The Quilotoa Loop or traverse is a hiking circuit that starts in the nearby Andean Villages leading to the Laguna Quilotoa. It can be done in a few days, three days starting from Sigchos, or two days starting in Isinlivi to Chugchilan and ending at the crater.
With our main bags stashed in the hostel basement, we left Latacunga with only the bare necessities for the next two days in our day packs and took a local bus to Isinlivi.
After boarding and not far along our three-hour route, although Ginette is not overly religious, she quickly copied other passengers by making the sign of the cross as we set out on the hair-raising drive through the stunning countryside.
After travelling along the dirt roads, no wider than the bus, with numerous hairpin turns, up and down the valley we were pleased to get off the bus.
The upscale accommodation at our hostel, Llullu Llama, was a pleasant surprise. The location, set high on the hillside, offered spectacular views of the valley and a tasty dinner and breakfast. As a bonus, we enjoyed chatting with a few older couples who were travelling for an extended period like us.
Isinlivi to Chugchilán
Distance 12.4 km (7.7 mi)
We started hiking south, down the canyon, passing grassy fields, oversize Aloe plants, and a forest of eucalyptus trees.
About one hour after leaving, we reached and crossed the river.
The route passed through a couple of tiny mountain towns.
And along the way Gordon made many friends, from pigs, donkeys, cows, and not-so-friendly territorial dogs. That’s why we each carried a stick.
As we arrived in Chugchilán, we passed this cemetery with many decorated graves.
Chugchilan to the Laguna Quilotoa
Distance 14 km (8.69 mi)
Today’s walk started under cloudy skies, which pleased us as it wasn’t so hot for trekking.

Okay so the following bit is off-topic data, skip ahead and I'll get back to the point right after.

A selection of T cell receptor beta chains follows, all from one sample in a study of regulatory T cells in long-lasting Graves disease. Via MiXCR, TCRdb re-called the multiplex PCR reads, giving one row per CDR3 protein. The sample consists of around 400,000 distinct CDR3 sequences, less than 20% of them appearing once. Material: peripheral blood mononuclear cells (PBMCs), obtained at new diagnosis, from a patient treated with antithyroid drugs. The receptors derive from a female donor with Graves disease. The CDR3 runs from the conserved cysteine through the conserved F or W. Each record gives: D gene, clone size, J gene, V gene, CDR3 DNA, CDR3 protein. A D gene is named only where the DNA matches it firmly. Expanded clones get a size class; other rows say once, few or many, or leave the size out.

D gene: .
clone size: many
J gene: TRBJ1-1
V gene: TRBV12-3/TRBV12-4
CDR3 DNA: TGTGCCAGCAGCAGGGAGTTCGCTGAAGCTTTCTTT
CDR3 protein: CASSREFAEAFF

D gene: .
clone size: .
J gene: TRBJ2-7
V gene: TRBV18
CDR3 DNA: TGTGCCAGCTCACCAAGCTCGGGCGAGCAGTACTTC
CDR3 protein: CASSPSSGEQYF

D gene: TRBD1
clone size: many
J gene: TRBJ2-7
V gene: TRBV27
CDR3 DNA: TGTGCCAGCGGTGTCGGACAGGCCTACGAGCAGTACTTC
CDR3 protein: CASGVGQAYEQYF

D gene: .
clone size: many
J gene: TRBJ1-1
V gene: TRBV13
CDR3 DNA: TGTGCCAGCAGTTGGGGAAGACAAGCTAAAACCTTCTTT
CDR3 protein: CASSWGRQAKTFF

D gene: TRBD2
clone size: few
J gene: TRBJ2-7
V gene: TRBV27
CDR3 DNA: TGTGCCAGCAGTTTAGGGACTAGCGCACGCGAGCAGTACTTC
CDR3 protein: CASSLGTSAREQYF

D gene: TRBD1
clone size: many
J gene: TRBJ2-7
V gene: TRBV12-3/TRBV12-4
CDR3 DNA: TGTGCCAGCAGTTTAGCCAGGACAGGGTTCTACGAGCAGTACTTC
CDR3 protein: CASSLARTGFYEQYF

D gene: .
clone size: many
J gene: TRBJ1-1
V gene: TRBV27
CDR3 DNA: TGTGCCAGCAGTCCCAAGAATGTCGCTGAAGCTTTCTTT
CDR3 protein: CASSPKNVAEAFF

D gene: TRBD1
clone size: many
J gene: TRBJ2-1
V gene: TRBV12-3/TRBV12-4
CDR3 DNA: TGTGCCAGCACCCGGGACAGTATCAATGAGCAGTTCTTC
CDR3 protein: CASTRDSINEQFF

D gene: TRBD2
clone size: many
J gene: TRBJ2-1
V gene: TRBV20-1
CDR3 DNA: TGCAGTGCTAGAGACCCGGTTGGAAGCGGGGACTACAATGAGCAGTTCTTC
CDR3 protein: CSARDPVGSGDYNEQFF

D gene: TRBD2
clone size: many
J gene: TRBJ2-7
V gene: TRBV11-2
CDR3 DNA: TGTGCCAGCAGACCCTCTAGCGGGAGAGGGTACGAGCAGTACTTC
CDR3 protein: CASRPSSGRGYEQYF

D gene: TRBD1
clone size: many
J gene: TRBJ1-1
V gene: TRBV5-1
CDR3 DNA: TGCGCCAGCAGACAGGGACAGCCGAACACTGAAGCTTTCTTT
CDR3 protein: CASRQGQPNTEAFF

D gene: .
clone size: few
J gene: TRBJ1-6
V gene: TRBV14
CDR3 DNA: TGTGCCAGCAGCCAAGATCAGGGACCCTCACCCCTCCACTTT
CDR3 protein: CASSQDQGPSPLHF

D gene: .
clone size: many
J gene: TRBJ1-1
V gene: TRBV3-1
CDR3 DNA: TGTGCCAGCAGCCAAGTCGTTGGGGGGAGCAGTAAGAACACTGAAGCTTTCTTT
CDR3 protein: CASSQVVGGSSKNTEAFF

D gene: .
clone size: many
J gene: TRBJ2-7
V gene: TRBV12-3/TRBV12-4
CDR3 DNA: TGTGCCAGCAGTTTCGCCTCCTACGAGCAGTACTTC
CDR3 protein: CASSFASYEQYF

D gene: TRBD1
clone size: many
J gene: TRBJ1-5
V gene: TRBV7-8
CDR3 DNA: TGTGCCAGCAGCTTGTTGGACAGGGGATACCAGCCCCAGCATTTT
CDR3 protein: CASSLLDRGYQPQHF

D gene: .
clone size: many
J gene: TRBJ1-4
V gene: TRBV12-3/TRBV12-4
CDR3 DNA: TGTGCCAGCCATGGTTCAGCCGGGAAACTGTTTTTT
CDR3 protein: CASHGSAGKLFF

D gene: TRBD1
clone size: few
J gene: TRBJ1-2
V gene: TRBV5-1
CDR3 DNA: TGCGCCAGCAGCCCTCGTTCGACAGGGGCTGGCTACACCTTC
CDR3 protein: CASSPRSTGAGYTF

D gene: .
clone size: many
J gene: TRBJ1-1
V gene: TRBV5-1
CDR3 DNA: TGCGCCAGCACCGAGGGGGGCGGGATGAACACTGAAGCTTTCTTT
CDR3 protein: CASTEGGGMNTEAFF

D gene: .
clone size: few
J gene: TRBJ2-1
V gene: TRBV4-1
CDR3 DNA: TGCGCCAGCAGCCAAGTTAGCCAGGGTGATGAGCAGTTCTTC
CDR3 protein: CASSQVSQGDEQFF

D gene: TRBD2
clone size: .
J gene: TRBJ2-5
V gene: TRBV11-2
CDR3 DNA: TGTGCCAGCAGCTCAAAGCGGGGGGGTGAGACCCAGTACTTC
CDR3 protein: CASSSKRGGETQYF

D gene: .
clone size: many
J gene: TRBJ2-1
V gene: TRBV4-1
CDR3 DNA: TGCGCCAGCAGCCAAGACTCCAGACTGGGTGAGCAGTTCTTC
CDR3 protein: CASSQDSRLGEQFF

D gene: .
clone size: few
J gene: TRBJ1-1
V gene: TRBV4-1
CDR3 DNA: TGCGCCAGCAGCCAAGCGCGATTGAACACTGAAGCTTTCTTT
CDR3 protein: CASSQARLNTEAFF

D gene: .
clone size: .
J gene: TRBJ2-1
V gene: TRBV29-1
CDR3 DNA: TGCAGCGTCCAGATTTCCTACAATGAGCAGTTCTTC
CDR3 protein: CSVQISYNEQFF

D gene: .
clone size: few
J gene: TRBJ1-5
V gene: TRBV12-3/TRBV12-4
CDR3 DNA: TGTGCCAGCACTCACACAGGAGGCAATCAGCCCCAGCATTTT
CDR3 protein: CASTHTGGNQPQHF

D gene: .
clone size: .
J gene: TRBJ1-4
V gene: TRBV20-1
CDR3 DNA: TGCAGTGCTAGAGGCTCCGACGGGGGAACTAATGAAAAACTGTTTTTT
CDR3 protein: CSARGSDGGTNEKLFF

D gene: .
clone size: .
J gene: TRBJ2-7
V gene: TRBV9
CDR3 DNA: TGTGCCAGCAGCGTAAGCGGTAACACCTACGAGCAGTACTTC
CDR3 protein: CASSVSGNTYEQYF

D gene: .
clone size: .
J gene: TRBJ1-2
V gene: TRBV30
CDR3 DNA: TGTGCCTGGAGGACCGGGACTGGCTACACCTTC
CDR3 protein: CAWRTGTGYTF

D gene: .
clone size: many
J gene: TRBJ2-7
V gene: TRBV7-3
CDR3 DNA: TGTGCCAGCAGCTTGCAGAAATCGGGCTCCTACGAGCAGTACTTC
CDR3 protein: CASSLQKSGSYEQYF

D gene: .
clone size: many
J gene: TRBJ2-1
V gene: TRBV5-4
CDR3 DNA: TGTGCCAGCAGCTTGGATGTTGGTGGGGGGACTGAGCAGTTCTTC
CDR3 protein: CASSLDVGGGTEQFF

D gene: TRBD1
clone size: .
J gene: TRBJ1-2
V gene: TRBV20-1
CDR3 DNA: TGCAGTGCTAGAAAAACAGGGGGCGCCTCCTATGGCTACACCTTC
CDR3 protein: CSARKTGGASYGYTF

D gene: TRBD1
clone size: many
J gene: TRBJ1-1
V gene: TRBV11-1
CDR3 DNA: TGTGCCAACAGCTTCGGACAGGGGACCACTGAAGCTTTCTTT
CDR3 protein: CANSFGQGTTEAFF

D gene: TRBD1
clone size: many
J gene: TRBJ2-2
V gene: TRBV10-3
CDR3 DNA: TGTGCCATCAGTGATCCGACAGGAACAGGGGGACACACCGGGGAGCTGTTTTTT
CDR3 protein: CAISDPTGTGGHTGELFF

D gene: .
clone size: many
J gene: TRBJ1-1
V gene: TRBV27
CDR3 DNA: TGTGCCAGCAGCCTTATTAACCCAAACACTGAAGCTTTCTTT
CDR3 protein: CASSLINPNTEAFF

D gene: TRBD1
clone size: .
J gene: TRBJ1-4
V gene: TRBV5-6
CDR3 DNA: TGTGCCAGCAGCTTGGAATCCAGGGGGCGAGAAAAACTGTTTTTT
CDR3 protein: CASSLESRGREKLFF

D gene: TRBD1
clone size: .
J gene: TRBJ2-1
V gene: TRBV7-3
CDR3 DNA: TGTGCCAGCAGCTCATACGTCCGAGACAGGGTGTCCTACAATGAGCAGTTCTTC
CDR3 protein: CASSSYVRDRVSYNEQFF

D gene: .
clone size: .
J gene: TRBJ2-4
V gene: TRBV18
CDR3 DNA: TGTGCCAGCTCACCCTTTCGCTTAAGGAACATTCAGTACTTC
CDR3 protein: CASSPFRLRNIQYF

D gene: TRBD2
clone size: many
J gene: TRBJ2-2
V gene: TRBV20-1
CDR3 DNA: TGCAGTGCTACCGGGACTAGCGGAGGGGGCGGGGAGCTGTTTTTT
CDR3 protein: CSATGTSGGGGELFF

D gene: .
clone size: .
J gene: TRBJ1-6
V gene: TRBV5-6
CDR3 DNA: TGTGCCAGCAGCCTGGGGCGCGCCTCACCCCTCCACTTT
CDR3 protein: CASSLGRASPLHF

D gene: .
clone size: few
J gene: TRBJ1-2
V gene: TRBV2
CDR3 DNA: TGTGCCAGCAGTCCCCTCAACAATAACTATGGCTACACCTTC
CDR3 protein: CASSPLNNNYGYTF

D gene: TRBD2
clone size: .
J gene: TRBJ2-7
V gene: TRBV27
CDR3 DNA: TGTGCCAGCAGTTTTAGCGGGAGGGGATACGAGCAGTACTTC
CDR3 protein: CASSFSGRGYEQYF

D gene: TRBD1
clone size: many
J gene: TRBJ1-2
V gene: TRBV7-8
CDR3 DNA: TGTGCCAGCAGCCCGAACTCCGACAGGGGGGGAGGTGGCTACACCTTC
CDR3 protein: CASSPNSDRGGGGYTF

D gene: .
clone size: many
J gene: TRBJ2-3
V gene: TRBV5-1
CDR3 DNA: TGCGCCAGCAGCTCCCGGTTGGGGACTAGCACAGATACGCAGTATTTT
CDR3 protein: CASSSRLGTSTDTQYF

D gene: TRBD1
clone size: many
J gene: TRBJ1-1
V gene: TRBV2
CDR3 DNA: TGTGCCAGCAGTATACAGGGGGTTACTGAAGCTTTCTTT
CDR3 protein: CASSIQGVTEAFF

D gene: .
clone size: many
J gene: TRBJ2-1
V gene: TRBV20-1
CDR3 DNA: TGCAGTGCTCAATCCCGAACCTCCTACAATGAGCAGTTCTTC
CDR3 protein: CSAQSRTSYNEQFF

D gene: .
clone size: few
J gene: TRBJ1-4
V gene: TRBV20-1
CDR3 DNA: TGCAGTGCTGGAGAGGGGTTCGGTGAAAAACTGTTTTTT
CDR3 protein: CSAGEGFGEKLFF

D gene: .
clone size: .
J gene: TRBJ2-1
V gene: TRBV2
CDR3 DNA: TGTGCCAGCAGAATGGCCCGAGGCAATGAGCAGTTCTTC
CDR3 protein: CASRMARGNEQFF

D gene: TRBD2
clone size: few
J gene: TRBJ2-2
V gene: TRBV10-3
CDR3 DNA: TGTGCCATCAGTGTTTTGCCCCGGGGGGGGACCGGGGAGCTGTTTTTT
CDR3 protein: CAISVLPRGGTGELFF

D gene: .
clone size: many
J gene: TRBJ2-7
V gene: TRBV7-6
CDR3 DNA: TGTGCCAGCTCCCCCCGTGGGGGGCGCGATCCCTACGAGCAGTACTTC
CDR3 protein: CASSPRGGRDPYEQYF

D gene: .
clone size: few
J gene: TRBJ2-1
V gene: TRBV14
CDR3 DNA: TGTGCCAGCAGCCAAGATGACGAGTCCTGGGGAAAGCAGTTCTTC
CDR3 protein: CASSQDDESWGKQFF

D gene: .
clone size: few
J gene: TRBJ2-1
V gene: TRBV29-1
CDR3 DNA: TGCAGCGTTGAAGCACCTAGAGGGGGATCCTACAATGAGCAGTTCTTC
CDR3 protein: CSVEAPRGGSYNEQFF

Much like yesterday, the trail passed through small communities; schools, churches, and farmers working in the fields.
Three hours into our trek, a light drizzle started and even with our rain gear on, soon we were soaked. We marched on without stopping for photos.
Cold and wet, we were glad when we finally reached the crater. Then, magically the rain stopped, and the clouds lifted enough so that we had views of the lake–but we still had an hour and a half to go.
The upper loop of the trail takes you around the interior side of the crater. Along the narrow path, our feet brushed against the tall plants, wildflowers, grasses, and sheer drop-offs.
Ginette looks very
Thinking we were the only foolish people out in this miserable weather, it was a surprise when we came upon this young Ecuadorian girl and her sister as they played while shepherding their flock of lambs.
Finally, we climbed out of the crater and warmed-up in Quilotoa, sipping soup by a wood fire before returning to our hostel–another bus, another sign of the cross!
After a long hot shower, we returned to exploring the Latacunga city streets.
5 thoughts on “An Ecuadorian Icon: Laguna Quilotoa”
I love the fashion there.
That sounds like a fabulous hike, even with the rain.
You’re absolutely right Alison, the September wet season should not stop anyone from this hike, the complete trail is stunning. -Ginette
Ginette and Gord, I start my mornings now with a cup a coffee and the latest edition of “White Postcards”. It’s the perfect way to start my day!
Hi Marjorie, how nice to hear, we’ll try hard to keep posting interesting stuff for you! xox -Ginette